The Tārīḵ-e Boḵārā mentions several pre-Islamic rulers, but their names are uncertain, and we know nothing about them. The first ruler of Bukhara men­tioned by Naršaḵī (p. 8; tr. p. 7) is Abrūʾī or Abarzī. He became tyrannical and was overthrown by a Turkish ruler called Qarā Jūrjīn. Unfortunately neither person can be identified from other sources. Another ruler mentioned by Naršaḵī (p. 49; tr. p. 35) is Kānā, who is credited with introducing coinage into Bukhara of the time of Abū Bakr, the first caliph. This is hardly acceptable, but whether this is a misreading of the word kʾwʾ on the coins (see above) is uncertain. Another ruler is called Māḵ (p. 29; tr. p. 19), who is said to have built the bāzār in Bukhara called after his name, and still another king of Bukhara called Dīzoʾī is mentioned on a silver vessel (see Frye, 1950, p. 110). Again nothing is known about these rulers.

Suzani Robe-Bukhara-Central AsiaA Suzani Robe from Ancient Bukhara, a mutli-colored style of silk embroidery from Central Asia’s Ferghana valley (Picture Source: Suzanis Blog).

It would seem that there were several local lords in the oasis of Bukhara, especially in the towns of Paykand, Vardana, and Varaḵša. Both Paykand and Varaḵša are mentioned as residences of the rulers by Naršaḵī, but it is unknown whether they were local rulers or rulers of the entire oasis. Some kind of unity in the oasis is implied by the coinage, by the extensive irrigation system, and by the long walls around the settled and cultivated areas. The wall, called kampīrak or kampīr dovāl “old lady’s wall,” probably existed in pre-Islamic times although it may not have been completed (or extended) until the early ʿAbbasid period. In spite of an apparent unity of the oasis the success of the Arab conquest suggests there was little more unity in the oasis than between oases.

With a ruler of Bukhara called Bīdūn (or Bandūn) we reach the time just before the Arab conquest, for he is mentioned by a number of Arabic sources, although with several variant readings of his name. It is uncertain whether he was killed in battle with Salm b. Zīād, the first Arab commander to cross the Oxus in 681, or whether he was already dead and his widow, called Ḵātūn in the sources, was regent for their son Ṭoḡšāda. Under Ṭoḡšāda the Arab conquest of Bukhara was accomplished. It should be noted that in the Arabic sources the rulers of Bukhara were called Boḵār-ḵodāt, where the last word is Sogdian γwtʾw, used for the nobility or aristocracy of the Sogdian oases.

Figure-2-Bukhara Jew[Click to Enlarge] Image of a Bukhara Jew in Central Asia at the turn of the 19th century. The Jews of Bukhara are located in not just in the city of Bukhara but also in other cities of Uzbekistan in Central Asia. Bukhara Jews speak a Jewish vernacular of the Samarkand-Bukhara dialect of the Perso-Tajik language (Photo Source: The Goldstein-Goren Diaspora Research Center).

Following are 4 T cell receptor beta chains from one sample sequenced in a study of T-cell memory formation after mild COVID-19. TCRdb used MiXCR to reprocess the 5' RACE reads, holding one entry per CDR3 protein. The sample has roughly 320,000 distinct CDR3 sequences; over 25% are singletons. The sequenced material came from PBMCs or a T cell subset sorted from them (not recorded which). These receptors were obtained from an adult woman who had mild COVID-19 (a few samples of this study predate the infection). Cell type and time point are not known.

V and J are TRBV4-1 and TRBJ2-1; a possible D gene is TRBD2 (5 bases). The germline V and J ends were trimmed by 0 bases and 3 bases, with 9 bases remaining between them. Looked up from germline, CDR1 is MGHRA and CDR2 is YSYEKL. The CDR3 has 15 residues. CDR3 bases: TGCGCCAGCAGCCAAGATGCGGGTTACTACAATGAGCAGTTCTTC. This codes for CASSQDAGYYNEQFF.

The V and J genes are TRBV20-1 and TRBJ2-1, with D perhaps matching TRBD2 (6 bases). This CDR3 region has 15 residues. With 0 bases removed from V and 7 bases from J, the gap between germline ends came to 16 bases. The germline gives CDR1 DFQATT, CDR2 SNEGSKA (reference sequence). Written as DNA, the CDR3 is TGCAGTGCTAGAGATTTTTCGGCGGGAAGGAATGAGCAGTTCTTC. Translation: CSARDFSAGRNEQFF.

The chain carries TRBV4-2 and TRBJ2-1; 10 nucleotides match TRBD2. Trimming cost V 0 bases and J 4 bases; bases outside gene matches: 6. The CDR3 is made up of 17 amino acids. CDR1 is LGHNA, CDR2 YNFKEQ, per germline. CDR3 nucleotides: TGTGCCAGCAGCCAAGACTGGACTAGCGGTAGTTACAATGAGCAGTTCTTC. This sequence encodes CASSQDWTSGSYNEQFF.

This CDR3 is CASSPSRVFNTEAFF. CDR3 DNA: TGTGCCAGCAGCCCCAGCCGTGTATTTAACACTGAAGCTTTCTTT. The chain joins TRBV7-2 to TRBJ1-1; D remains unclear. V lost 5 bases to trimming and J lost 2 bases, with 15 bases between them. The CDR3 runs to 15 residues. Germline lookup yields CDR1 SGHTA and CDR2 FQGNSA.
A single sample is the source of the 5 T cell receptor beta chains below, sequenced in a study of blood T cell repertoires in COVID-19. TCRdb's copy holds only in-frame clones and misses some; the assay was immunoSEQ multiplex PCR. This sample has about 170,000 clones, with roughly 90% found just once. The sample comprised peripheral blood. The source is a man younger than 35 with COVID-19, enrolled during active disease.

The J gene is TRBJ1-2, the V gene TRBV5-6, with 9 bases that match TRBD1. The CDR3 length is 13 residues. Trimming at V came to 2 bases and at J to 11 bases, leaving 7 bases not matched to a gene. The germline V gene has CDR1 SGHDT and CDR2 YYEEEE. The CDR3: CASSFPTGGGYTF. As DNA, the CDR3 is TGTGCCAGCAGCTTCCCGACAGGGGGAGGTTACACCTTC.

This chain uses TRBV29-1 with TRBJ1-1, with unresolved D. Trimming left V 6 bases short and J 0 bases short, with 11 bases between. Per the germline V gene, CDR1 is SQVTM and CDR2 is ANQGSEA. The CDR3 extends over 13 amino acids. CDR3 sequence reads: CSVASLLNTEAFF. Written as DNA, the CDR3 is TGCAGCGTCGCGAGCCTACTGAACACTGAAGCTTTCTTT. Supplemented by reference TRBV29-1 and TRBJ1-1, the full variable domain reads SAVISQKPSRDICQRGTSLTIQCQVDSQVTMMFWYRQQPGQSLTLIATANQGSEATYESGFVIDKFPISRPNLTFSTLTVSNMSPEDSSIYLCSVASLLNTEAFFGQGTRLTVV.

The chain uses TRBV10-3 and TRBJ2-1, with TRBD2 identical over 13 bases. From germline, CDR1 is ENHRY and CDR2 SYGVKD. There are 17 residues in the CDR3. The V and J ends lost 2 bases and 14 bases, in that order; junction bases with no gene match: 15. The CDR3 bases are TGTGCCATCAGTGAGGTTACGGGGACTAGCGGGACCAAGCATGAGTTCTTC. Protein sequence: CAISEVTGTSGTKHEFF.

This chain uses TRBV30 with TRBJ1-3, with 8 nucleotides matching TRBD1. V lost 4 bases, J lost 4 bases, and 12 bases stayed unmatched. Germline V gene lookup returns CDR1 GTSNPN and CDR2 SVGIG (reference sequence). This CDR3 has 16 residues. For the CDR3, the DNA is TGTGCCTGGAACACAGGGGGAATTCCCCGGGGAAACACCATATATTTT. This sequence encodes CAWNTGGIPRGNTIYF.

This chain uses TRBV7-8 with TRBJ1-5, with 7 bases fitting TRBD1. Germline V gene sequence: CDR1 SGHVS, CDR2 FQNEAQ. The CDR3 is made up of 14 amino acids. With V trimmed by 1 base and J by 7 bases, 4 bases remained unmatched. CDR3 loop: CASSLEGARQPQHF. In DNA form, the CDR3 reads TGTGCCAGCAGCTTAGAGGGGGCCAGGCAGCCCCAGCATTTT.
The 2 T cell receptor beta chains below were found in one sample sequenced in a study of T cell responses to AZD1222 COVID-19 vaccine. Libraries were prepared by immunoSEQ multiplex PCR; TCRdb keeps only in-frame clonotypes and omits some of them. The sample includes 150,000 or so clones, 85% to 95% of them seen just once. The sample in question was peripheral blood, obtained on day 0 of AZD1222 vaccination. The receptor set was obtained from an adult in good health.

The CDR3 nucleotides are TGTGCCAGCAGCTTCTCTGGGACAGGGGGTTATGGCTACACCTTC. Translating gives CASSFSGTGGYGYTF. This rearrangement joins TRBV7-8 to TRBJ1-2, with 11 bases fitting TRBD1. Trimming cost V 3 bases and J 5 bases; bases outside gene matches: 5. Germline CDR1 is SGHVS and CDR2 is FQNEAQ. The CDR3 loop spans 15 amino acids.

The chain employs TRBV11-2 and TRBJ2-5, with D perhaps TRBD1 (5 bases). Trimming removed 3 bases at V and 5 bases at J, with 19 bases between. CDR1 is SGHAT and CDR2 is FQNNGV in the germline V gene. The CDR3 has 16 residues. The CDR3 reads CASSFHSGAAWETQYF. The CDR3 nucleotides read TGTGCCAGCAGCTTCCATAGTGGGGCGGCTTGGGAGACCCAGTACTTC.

The boundaries of the oasis of Bukhara on the whole have remained constant during the last millennium, but from pre-Islamic times mounds or remains of buildings are found in the desert to the west, outside the present-­day oasis, attesting a larger area of settlement in more ancient times (see Shishkin, p. 22). There were many canals in the oasis that utilized the water of the Zarafshan river, and three of the major canals men­tioned in Arabic or Persian sources can be identified today: Šāpūrkām (today Shafrikan/Šāfrekān), Ḵarḡ/qānrūd (Kalkan), and Ḵetfar or ʿĀv/Ḡāw-Ḵetfar (Babkent Darya/Bābkand Daryā), which divided into the Andāna and the Rāmīṯan-Sāmjan canals (Naršaḵī, pp. 44-45, tr. Frye, p. 32; Eṣṭaḵrī, pp. 310-11; Ebn Ḥawqal, pp. 486-87, tr. Kramers, II, pp. 466-67; Barthold, Turkestan, pp. 113-16).

The only extensive historical pre-Islamic excavations in the oasis were those of a palace complex in Varaḵša in 1938-39 and 1949-54, revealing traces of wall paintings as well as clay statuettes. In the city of Bukhara the site of the mosque of Magoki Attar was investigated by V. A. Shishkin in the 1950s, and pottery and other small objects from the earliest layer suggested a date as early as the beginning of our era. Other sites, such as that of Paykand, have only been surveyed (Shishkin, p. 16).

Bibliography

R. N. Frye, Notes on the Early Coinage of Transoxania, New York, 1949.

Idem, “Additional Notes on the Coinage of Transoxiana,” American Numismatic Society. Museum Notes (New York) 4, 1950, pp. 105-14.

W. B. Henning, Sogdica, James O. Forlong Fund 21, London, 1940.

Jovaynī, Tārīḵ-e jahāngošā, ed. Qazvīnī; tr. Boyle. Naršaḵī, Tārīḵ-e Boḵārā, ed. Rażawī; tr. Frye. O. I. Smirnova, Ocherki iz istorii Sogda, Moscow, 1970.

V. A. Shish­kin, Varakhsha, Moscow, 1963.

O. A. Sukhareva, K istorii gorodov Bukharskogo khanstva, Tashkent, 1958.

The Third Colloquia Baltica Iranica Conference (24-27 November 2016)